With my hops harvest complete and the end of summer rapidly approaching, I thought that a Harvest Ale would be an appropriate use of my first year hops. looking at the amount that I have and the beer style I wanted to use them in I knew I’d get real close with just MY hops. However, since my Galena hops were less than spectacular this year, I did use some Galena that I purchased in bulk, but only as a 5 minute addition.
I was thinking of an IPA but making it in the 7% range. In order to do that I used 2lbs of an invert sugar syrup (similar to Lyle’s Golden Syrup) which isn’t unheard of in English Ales and is an easy way to boost the ABV. For bittering I used the Galena hops I grew as my FWH hops and then used the Ultra at 10 minutes and cascade (along with purchased Galena) at 5 minutes. For dry hopping I plan on using an ounce of my Cascade hops.
The brew day was this past Sunday and went a little something like this:
Weigh out the grains.
9lbs 2 row Pale Malt
1lb Crystal 60L
Then crush them in my Barley Crusher. Since I use the BIAB (Brew In A Bag) method of mashing I can crush extremely fine. This allows for a brewhouse efficiency of 75-80%.
I measured out the water I would need for my batch of beer using the following formula. Batch size + absorption + boil off +Trub loss = water needed. To determine absorption amount I used grain weight * .065 = absorption. To put all that into number it would look like this. 10.5 * .065 = .68 gallons absorbed by grain. My batch would be 5.5 gallons, I know my boil off for a 60 minute boil is 1.25 gallons and I normally lose .25 gallons to trub. So 5.5+.68+1.25+.25 = 7.68 gallons. I rounded it up to 7.75 gallons of water and lit the burner. I heated the water up to 157F and killed the heat. At this point I placed my CustomBIAB grain bag into the kettle and stirred in my grains. After stirring for a couple minute to make sure there were no dough balls (dry clumps of grain) I checked the temps. I was right on my target of 152F so I placed the lid on and wrapped it up in my trusty sleeping bag for 90 minutes.
After the mash was over I pulled the grain bag out via my rope and pulley (not needed but does free up my hands to do other things) and let it drain. At this time I added my FWH hops (0.8 ounces of Home Grown Galena). Now since I don’t sparge with BIAB and FWH (First Wort Hopping) normally takes place while the sparge is occurring, I simulate it by letting the grain bag drain for 20 minutes. I know that the wort looks real cloudy in the pic, but that’s OK. All the cloudy parts will be left behind after the hot break and cold break occur.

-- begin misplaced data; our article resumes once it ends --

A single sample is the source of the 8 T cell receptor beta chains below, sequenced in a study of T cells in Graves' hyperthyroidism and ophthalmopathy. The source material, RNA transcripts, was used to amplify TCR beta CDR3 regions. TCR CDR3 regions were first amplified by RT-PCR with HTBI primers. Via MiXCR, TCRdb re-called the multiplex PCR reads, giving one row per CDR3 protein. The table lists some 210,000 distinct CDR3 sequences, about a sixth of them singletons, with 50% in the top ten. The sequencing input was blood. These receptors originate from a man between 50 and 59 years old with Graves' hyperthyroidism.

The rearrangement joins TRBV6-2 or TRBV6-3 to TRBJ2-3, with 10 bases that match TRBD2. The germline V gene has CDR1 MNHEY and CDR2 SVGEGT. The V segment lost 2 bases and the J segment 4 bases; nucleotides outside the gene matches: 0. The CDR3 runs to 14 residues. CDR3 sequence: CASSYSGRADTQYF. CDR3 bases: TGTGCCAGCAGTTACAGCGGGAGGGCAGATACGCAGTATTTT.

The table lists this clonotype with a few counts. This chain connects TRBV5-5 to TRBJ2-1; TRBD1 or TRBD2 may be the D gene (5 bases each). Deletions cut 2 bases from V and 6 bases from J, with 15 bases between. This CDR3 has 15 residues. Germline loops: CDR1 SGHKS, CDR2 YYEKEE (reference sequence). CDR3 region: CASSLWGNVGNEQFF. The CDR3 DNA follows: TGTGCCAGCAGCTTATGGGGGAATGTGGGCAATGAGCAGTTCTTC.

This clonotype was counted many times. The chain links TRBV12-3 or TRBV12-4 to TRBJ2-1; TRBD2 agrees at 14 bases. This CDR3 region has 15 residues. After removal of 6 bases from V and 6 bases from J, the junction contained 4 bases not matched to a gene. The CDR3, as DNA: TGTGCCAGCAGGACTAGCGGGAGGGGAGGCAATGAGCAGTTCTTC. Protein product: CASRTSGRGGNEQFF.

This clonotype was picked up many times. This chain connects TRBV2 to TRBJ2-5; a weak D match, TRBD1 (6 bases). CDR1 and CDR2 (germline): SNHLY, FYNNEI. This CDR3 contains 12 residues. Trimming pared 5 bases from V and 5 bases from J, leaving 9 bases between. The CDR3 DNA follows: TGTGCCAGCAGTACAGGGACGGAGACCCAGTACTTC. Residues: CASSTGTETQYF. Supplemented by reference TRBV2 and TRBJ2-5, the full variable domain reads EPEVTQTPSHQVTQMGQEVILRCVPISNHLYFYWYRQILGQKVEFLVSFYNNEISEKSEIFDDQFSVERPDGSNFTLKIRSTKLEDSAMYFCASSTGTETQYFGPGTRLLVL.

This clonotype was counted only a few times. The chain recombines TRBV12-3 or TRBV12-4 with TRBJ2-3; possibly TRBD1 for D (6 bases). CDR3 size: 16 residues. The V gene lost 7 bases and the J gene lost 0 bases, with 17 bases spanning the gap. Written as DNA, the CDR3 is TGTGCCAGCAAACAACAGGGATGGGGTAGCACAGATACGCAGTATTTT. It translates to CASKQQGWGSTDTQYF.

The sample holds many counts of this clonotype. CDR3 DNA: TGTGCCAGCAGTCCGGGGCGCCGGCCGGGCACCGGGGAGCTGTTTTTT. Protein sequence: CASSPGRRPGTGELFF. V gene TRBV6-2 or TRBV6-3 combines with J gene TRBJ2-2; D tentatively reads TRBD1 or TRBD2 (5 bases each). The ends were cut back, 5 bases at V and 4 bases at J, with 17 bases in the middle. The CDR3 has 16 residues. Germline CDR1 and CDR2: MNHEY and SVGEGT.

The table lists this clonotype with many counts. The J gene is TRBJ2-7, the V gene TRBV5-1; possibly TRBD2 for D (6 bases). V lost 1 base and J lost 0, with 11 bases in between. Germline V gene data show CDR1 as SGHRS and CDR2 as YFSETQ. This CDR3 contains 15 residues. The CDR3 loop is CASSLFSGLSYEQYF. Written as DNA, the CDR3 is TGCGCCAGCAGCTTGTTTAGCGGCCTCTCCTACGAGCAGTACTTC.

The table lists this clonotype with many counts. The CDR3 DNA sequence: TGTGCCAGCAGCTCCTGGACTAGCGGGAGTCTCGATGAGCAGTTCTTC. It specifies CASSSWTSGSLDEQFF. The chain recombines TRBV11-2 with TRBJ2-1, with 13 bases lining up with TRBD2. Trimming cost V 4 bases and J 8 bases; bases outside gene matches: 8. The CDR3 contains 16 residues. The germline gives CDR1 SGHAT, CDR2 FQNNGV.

After the simulated sparge time is over, I spin the bag to compress the grains and squeeze the hell out of it. This doesn’t extract tannins so forget that piece of misinformation. Squeezing lets me recover as much of the sweet wort as possible. Now I normally take the grains and dump them for the deer to eat, this time I took them to my wife so she could make dog treats for our Rottweiler, Ella. Next it was time to light the fire and get things to a boil.
The boil was uneventful (YAY) and at 15 minutes left I added my immersion chiller and a whirlfloc tablet. With 10 minutes remaining I added 1 ounce of Home Grown Ultra hops. With 5 minutes left the 1 ounce of Home Grown Cascade hops and 1 ounce of purchased Galen hops went into the boil. Next was flame out and chilling time!
Of course while brewing beer this I did have to drink a little home brew as it is tradition. My choice this time around was some of my Pond Skipper Brown Ale. After everything was chilled to pitching temps I transferred the clear wort from the kettle to the carboy and pitch my yeast. This time around I used SafAle S-04 English Ale yeast. The hydrometer Sample was right at 1.068 and will hopefully ferment down to 1.010. That would give me a 7.4% IPA that will have in the neighborhood of 44IBU. Of course since this is using my home grown hops I have no way of knowing the exact AA% for the hops so the IBU is just an estimate. Once the fermentation is done I’ll dry hop with another ounce of my Cascade hops for a week then keg it up. ( yes the hydrometer sample tasted AWESOME)
I’ll try to remember to post a review of my Harvest Ale and even a couple pics of it when it’s ready to drink. Until then……